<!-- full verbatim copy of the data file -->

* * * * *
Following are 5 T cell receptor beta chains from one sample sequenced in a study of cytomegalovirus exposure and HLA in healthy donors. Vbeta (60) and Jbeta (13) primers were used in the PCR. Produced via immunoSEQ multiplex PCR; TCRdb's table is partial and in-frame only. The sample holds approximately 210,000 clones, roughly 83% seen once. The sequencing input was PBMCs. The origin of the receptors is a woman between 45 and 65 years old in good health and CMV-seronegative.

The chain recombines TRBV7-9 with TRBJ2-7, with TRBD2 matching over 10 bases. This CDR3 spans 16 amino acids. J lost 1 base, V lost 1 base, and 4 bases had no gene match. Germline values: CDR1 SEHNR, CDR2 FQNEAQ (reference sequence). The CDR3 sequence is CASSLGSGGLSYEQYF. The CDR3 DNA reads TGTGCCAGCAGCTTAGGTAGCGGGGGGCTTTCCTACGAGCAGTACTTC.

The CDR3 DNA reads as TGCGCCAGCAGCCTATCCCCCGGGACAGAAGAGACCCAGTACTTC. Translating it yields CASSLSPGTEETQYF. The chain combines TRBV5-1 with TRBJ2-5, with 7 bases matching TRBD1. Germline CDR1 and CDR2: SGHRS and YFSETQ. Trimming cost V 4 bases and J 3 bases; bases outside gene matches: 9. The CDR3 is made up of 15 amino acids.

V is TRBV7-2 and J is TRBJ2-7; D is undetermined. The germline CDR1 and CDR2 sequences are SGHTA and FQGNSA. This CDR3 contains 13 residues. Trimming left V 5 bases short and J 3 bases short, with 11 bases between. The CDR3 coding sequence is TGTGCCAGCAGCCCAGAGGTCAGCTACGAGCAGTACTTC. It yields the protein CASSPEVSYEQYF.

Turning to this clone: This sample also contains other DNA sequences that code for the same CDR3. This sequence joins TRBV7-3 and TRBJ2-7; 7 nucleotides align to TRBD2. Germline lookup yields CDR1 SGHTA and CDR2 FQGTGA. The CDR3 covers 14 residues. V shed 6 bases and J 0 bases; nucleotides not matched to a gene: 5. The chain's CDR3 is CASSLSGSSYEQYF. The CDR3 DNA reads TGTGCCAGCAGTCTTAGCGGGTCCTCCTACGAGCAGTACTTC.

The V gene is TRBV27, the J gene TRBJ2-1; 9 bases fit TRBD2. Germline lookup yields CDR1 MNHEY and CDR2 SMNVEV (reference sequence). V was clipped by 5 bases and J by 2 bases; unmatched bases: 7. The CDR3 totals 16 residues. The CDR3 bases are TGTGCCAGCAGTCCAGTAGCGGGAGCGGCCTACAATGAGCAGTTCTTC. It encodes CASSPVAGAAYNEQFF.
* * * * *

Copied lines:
Following are 5 T cell receptor beta chains from one sample sequenced in a study of cytomegalovirus exposure and HLA in healthy donors. Vbeta (60) and Jbeta (13) primers were used in the PCR. Produced via immunoSEQ multiplex PCR; TCRdb's table is partial and in-frame only. The sample holds approximately 210,000 clones, roughly 83% seen once. The sequencing input was PBMCs. The origin of the receptors is a woman between 45 and 65 years old in good health and CMV-seronegative.

The chain recombines TRBV7-9 with TRBJ2-7, with TRBD2 matching over 10 bases. This CDR3 spans 16 amino acids. J lost 1 base, V lost 1 base, and 4 bases had no gene match. Germline values: CDR1 SEHNR, CDR2 FQNEAQ (reference sequence). The CDR3 sequence is CASSLGSGGLSYEQYF. The CDR3 DNA reads TGTGCCAGCAGCTTAGGTAGCGGGGGGCTTTCCTACGAGCAGTACTTC.

The CDR3 DNA reads as TGCGCCAGCAGCCTATCCCCCGGGACAGAAGAGACCCAGTACTTC. Translating it yields CASSLSPGTEETQYF. The chain combines TRBV5-1 with TRBJ2-5, with 7 bases matching TRBD1. Germline CDR1 and CDR2: SGHRS and YFSETQ. Trimming cost V 4 bases and J 3 bases; bases outside gene matches: 9. The CDR3 is made up of 15 amino acids.

V is TRBV7-2 and J is TRBJ2-7; D is undetermined. The germline CDR1 and CDR2 sequences are SGHTA and FQGNSA. This CDR3 contains 13 residues. Trimming left V 5 bases short and J 3 bases short, with 11 bases between. The CDR3 coding sequence is TGTGCCAGCAGCCCAGAGGTCAGCTACGAGCAGTACTTC. It yields the protein CASSPEVSYEQYF.

Turning to this clone: This sample also contains other DNA sequences that code for the same CDR3. This sequence joins TRBV7-3 and TRBJ2-7; 7 nucleotides align to TRBD2. Germline lookup yields CDR1 SGHTA and CDR2 FQGTGA. The CDR3 covers 14 residues. V shed 6 bases and J 0 bases; nucleotides not matched to a gene: 5. The chain's CDR3 is CASSLSGSSYEQYF. The CDR3 DNA reads TGTGCCAGCAGTCTTAGCGGGTCCTCCTACGAGCAGTACTTC.

The V gene is TRBV27, the J gene TRBJ2-1; 9 bases fit TRBD2. Germline lookup yields CDR1 MNHEY and CDR2 SMNVEV (reference sequence). V was clipped by 5 bases and J by 2 bases; unmatched bases: 7. The CDR3 totals 16 residues. The CDR3 bases are TGTGCCAGCAGTCCAGTAGCGGGAGCGGCCTACAATGAGCAGTTCTTC. It encodes CASSPVAGAAYNEQFF.